Potentially toxic cross-linking agents are required to improve the performance of the finish.

Status of development

Several formulations are already available on the market. New materials are under development.

Dry abatement of volatile organic compounds


The technique includes the following steps:

  • collection of a gaseous stream containing the volatile organic compounds to be abated
  • introduction in the same unit of a solid absorbent material suspended in a fluid stream
  • treatment of the mix in a centrifugal separator, with separation of the cleaned air
  • regeneration of at least some adsorbent material by heating
  • recycling of the adsorbent material.

The technique is very flexible and by changing the properties of the solid adsorbent, a wide range of effluents can be treated, regardless of their composition.

Achieved environmental benefits

The emerging technique has been tested on a pilot plant scale (2000 m³/h) in a number of tanneries in Italy. The abated ratio exceeded 85 % for the majority of the volatile compounds treated.

Cross-media effects

The waste production per year is very limited consisting only of the adsorbent which cannot be generated and the desorbed VOCs.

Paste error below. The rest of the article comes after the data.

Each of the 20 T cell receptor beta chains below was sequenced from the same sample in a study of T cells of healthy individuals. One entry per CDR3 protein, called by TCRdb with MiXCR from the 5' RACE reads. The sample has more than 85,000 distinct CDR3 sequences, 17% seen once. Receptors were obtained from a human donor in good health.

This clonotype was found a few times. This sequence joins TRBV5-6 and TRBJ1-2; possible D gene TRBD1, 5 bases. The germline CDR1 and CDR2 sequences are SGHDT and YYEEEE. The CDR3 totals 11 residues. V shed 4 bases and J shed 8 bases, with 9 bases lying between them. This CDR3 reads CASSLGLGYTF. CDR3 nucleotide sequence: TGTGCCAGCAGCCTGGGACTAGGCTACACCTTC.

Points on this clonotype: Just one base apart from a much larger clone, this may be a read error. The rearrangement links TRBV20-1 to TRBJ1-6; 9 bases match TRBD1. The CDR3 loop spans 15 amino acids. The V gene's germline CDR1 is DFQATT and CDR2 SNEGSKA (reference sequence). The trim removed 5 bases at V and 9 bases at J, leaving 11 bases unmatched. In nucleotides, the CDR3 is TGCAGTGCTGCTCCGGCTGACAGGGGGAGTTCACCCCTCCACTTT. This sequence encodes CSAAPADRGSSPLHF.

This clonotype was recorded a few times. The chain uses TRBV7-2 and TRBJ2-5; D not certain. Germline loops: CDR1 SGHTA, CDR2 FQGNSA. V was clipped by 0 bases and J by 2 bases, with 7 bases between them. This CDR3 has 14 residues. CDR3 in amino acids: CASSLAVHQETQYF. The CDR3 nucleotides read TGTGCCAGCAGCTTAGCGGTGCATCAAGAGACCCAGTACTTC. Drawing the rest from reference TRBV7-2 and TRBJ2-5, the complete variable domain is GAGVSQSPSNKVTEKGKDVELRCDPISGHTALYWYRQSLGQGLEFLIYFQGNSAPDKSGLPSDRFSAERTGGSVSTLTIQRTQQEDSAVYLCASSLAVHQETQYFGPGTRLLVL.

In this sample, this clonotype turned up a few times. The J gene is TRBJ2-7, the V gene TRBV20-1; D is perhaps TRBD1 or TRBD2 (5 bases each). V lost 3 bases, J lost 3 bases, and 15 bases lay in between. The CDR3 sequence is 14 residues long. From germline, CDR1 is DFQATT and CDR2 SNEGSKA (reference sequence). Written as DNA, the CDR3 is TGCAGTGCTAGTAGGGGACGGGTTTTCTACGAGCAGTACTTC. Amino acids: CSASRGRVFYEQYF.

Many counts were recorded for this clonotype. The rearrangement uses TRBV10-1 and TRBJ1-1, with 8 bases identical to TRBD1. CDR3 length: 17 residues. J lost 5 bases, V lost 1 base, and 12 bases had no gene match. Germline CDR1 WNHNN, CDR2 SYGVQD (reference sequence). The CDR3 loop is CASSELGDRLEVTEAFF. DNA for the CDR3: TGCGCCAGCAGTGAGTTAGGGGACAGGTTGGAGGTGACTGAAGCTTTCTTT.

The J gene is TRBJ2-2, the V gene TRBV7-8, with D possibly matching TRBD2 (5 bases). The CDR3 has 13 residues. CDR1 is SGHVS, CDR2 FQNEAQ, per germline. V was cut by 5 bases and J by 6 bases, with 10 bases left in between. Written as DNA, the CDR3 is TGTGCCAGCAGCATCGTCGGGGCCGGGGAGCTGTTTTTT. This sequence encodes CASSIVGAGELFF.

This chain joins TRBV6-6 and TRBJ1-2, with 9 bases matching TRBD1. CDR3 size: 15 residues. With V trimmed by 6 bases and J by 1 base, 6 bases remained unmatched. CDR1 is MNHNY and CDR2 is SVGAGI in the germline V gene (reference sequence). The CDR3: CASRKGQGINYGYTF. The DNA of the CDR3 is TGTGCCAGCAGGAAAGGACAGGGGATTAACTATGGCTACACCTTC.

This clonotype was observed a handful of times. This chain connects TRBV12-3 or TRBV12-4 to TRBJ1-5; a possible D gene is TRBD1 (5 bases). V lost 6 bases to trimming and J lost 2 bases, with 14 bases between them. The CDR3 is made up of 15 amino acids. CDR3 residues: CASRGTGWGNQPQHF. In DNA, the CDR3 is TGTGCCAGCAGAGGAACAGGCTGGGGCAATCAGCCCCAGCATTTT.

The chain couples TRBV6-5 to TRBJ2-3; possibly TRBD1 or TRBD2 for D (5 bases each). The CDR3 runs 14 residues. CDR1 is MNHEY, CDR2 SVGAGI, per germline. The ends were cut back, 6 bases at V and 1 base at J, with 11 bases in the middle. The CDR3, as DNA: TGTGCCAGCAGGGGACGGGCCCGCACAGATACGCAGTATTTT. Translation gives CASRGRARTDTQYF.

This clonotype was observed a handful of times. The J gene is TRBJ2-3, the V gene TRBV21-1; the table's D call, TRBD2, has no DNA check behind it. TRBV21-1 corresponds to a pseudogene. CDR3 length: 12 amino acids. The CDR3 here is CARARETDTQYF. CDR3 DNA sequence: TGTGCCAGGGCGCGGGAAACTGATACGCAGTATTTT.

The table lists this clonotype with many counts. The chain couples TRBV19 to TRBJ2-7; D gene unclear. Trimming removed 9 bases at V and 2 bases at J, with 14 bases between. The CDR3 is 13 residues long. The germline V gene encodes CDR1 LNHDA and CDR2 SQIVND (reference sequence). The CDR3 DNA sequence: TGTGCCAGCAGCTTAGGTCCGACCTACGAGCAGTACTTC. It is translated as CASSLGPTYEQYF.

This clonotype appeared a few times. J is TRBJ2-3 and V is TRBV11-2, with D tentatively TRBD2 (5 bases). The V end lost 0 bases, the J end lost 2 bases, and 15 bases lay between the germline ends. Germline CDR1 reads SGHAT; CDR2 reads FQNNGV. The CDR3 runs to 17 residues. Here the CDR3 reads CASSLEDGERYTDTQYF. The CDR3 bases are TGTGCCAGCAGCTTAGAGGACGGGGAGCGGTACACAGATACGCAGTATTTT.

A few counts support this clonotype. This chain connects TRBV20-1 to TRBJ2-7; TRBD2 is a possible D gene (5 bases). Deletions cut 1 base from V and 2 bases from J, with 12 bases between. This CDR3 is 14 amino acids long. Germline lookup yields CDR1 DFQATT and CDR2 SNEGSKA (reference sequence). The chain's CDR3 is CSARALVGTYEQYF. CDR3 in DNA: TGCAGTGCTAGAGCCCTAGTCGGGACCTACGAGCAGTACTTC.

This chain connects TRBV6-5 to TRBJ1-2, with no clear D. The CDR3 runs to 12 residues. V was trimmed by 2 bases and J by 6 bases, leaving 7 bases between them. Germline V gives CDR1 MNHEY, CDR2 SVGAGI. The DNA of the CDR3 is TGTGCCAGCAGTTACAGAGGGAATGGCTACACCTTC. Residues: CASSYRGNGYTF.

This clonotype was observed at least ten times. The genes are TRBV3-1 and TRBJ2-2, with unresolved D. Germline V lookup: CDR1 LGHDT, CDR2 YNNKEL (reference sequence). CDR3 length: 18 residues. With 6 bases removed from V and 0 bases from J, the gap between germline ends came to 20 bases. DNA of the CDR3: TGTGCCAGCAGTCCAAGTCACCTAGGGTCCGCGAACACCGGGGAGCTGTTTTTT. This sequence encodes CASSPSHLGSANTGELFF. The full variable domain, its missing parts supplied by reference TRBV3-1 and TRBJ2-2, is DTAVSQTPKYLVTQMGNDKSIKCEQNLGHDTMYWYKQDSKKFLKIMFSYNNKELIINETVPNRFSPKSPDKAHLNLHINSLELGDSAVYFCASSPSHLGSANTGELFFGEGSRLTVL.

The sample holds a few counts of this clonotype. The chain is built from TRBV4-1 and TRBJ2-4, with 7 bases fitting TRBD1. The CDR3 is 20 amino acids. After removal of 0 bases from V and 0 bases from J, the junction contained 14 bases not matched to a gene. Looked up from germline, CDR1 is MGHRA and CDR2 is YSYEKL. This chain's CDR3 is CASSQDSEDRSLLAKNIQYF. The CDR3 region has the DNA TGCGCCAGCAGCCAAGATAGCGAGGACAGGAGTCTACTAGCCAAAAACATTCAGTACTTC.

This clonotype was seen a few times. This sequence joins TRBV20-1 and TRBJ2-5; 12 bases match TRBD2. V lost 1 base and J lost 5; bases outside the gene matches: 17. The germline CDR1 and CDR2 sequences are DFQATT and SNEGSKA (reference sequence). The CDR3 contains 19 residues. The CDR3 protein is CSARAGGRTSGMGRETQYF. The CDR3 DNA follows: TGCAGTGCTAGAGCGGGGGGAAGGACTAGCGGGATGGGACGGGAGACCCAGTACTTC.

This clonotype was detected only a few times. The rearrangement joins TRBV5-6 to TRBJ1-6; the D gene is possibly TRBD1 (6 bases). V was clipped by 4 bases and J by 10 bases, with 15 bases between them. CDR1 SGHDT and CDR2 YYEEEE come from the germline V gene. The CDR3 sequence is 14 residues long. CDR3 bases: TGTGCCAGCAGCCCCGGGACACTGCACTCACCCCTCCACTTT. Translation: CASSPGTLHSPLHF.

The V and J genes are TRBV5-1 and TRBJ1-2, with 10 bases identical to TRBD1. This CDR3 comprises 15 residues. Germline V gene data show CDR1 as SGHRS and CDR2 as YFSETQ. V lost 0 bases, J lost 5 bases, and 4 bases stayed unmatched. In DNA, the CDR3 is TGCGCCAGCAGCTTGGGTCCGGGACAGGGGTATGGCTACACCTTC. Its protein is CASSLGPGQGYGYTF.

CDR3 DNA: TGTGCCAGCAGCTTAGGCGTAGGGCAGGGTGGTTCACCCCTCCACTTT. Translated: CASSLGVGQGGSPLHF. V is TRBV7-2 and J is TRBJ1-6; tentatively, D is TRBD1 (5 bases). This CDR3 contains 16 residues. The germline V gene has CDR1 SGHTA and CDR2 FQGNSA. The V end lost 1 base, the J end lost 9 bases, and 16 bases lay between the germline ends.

The technique is applicable to both new and existing installations but will require an investment.

Driving force for implementation

The driving force is to reduce the discharge of VOCs from the finishing operations and to cope with legislation.

Status of development

The technique has been tested at the pilot scale in various Italian tanneries, with different leather production (shoe upper, upholstery, and clothing). Therefore many substances have been tested such as acetone, alcohols, esters, ethers and aromatic substances (toluene) both as single substrates and as complex mixtures (more than five solvent components). Reference literature [96, Italy 2008].

Other abatement of volatile organic compounds

Two techniques have recently been tested in a study in France [92, Poncet 2006]. The techniques were biological treatment using biofilters, and a combination of adsorption and catalytic oxidation. Zeolite is used for the adsorption and platinum is used for the catalytic oxidation. Both techniques were found suitable for the treatment of air emissions from the leather industry.

Further improvements to spraying techniques


The NESS spray booth uses 3 bars equipped with 100 micropressure airbrush spray guns each. The jets are not rotated. A very even coating pattern is obtained and the air swirl produced by rotating jets is eliminated.

A spraying efficiency in excess of 90 % is obtained.

Achieved environmental benefits

A reduction in the use of coating materials is achieved. VOC emissions per unit of product are reduced. Exhaust scrubbing efficiency is improved. Noise output is reduced.


New coating equipment is required.

Economics Investment in new equipment is required. A reduction in coating use can be achieved.

Status of development

A demonstration project has been completed. Reference literature [134, Sicagroup 2007].

Source: (BAT) Reference Document for the Tanning of Hides and Skins, 2013

Back to Subsection DC leather